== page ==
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National storytellers in Orem for Timpanogos festival

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Kala Jojo combines authentic African instruments with traditional folktales. He believes stories should be vehicles for healing and for life application, and he presents them in a powerful form.

Willy Claflin is a folk musician and puppeteer who twists traditional tales for laughs. With help from a puppet, Maynard Moose, Claflin reels in listeners with character descriptions and a vocabulary of "nonwords."

Gay Ducey uses a spunky, dry wit to share stories from a number of world cultures, folk history and her personal life. Award-winning and nationally recognized Ducey is still the children's librarian in her hometown.

Diane Ferlatte developed storytelling as a way to replace television for her children while passing on history, culture and values. She focuses on African, southern and African-American tales, combined with music, rhyme and sign language.

Andy Offutt Irwin is an eclectic combination of singer, songwriter, comedian, thespian and storyteller. Using a guitar, a number of voices and physical shenanigans, Irwin brings to the stage a repertoire of hilarious stories.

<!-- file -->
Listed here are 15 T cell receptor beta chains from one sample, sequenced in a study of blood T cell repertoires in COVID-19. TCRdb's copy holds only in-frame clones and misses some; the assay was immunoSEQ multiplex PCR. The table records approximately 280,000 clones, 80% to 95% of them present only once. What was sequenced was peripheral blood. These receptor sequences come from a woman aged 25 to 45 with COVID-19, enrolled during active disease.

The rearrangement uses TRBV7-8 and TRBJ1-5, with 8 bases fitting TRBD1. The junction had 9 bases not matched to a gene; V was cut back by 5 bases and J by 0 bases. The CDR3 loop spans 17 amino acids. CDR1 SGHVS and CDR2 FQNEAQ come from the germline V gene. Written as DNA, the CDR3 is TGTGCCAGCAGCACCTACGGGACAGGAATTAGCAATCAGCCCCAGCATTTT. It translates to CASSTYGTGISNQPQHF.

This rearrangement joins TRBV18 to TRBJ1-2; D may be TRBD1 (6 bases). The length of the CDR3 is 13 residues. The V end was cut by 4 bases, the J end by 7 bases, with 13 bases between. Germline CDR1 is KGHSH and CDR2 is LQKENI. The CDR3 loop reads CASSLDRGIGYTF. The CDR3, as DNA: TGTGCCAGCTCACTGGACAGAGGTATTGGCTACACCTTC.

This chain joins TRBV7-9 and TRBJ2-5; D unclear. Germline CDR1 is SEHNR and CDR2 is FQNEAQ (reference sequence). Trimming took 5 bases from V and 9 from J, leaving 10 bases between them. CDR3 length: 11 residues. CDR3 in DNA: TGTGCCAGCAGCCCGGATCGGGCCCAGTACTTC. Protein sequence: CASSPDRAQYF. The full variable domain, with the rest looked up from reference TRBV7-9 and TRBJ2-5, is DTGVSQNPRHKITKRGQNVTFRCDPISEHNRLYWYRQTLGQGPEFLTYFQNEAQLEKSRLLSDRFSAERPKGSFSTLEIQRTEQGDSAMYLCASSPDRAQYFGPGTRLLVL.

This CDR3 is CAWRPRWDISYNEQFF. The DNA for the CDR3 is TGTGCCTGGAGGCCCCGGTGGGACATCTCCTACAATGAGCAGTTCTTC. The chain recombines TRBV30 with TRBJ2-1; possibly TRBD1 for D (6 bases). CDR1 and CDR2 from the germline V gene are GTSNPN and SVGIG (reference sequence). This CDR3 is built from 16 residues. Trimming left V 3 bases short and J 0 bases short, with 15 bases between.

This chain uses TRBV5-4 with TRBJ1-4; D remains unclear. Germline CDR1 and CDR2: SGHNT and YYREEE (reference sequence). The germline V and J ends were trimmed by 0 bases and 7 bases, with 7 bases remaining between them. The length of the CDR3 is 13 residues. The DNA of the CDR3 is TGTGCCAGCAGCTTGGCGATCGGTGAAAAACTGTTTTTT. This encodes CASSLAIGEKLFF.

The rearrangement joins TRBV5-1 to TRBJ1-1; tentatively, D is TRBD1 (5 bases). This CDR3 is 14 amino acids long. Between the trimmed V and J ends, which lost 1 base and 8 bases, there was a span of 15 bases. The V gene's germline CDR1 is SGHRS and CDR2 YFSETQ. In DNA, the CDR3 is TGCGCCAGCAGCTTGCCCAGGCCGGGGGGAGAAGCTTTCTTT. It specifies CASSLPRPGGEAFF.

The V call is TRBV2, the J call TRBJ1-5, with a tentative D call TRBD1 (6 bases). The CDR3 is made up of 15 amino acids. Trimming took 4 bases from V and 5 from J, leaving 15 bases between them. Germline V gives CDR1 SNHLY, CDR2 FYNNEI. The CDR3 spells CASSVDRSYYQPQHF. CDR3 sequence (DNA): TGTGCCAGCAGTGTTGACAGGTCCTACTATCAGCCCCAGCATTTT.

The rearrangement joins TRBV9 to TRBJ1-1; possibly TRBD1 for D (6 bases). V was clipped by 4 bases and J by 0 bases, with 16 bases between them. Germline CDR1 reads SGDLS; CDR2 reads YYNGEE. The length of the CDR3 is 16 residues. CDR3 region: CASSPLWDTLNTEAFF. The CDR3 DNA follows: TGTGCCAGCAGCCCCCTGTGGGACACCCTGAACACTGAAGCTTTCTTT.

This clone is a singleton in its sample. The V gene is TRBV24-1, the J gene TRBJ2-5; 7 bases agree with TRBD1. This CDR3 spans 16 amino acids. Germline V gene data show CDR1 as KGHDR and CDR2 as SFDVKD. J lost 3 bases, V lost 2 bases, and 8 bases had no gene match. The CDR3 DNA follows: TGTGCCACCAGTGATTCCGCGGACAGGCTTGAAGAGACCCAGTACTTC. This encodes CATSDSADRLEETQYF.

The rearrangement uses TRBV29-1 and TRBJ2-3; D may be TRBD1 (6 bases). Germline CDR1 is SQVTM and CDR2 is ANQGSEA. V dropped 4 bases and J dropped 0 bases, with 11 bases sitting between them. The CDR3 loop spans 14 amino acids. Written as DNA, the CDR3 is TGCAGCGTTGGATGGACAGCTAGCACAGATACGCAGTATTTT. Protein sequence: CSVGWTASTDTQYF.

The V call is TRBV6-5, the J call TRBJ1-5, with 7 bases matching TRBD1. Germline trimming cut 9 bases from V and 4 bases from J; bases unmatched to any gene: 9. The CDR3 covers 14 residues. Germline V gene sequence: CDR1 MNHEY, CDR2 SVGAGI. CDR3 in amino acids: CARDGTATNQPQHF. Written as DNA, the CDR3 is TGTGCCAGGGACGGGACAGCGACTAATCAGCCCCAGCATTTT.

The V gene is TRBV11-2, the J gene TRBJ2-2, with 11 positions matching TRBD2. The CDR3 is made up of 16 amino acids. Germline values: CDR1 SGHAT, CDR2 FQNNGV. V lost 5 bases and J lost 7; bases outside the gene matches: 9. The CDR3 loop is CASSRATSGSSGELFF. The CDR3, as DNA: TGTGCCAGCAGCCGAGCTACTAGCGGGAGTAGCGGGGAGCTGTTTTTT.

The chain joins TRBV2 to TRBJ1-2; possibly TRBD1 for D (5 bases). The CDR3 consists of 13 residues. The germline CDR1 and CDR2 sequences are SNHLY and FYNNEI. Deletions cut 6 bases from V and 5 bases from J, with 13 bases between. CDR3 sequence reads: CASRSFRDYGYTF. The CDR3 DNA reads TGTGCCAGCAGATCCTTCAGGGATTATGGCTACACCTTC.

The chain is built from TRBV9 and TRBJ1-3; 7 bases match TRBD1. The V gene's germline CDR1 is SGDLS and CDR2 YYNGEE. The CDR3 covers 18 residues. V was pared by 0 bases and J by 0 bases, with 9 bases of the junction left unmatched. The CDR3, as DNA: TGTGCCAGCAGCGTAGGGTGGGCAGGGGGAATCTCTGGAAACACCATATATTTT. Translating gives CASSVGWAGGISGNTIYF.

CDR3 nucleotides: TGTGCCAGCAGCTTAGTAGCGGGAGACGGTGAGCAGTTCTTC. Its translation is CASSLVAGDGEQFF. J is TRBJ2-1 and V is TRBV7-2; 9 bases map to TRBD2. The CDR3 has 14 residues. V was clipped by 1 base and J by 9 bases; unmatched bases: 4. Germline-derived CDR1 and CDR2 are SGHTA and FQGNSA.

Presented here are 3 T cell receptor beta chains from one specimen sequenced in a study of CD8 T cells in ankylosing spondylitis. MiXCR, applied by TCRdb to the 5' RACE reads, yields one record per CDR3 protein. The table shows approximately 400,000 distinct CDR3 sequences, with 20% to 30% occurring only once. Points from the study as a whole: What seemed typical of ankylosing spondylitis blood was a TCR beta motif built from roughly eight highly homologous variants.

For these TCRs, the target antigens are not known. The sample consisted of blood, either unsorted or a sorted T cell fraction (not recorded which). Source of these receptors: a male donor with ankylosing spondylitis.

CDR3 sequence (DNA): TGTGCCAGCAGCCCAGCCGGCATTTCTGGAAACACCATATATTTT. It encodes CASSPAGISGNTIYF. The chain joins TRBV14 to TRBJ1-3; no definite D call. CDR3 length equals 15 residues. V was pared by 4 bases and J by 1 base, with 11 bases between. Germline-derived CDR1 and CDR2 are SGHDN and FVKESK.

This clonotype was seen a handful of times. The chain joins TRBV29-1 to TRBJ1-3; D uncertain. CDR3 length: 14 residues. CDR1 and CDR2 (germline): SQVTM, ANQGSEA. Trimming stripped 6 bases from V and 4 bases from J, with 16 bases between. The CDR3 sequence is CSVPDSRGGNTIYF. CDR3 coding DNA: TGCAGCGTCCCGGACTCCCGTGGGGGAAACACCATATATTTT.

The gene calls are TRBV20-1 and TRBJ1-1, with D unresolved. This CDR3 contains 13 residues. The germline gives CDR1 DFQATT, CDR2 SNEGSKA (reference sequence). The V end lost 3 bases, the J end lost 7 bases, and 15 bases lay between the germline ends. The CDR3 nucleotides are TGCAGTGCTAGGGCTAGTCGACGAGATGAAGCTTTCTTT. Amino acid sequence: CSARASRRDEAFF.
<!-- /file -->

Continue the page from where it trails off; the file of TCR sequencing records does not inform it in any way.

Erica Lann-Clark is a child of immigrants who escaped the Holocaust, raised with rich experiences that have blossomed into stories about respect for self, joy in life and self-knowledge. Energetic with a rambunctious sense of humor, Lann-Clark is an award-winning actor, teacher and playwright.

Bil Lepp is five-time champion of the West Virginia Liars Contest. Often combining with a favorite imaginary sidekick, Buck-dog, Lepp starts with an interesting story that quickly turns into a zany adventure.

David Massengill grew up on the Tennessee-Virginia border, and storytelling was a natural evolution for him. His original folk songs stand apart, sometimes mistaken for traditional ballads.

Maggi Peirce grew up in Belfast, Ireland, surrounded by song, rhyme and Victorian parlor recitation. She draws on her history to pull listeners to the streets of Belfast, the hills of Ulster and the parlor.

Gayle Ross is a descendent of John Ross, the principal chief of the Cherokee nation during the legendary Trail of Tears. She tells stories based on the heritage learned at her grandmother's knee, successfully weaving Cherokee stories with history and contemporary Indian issues.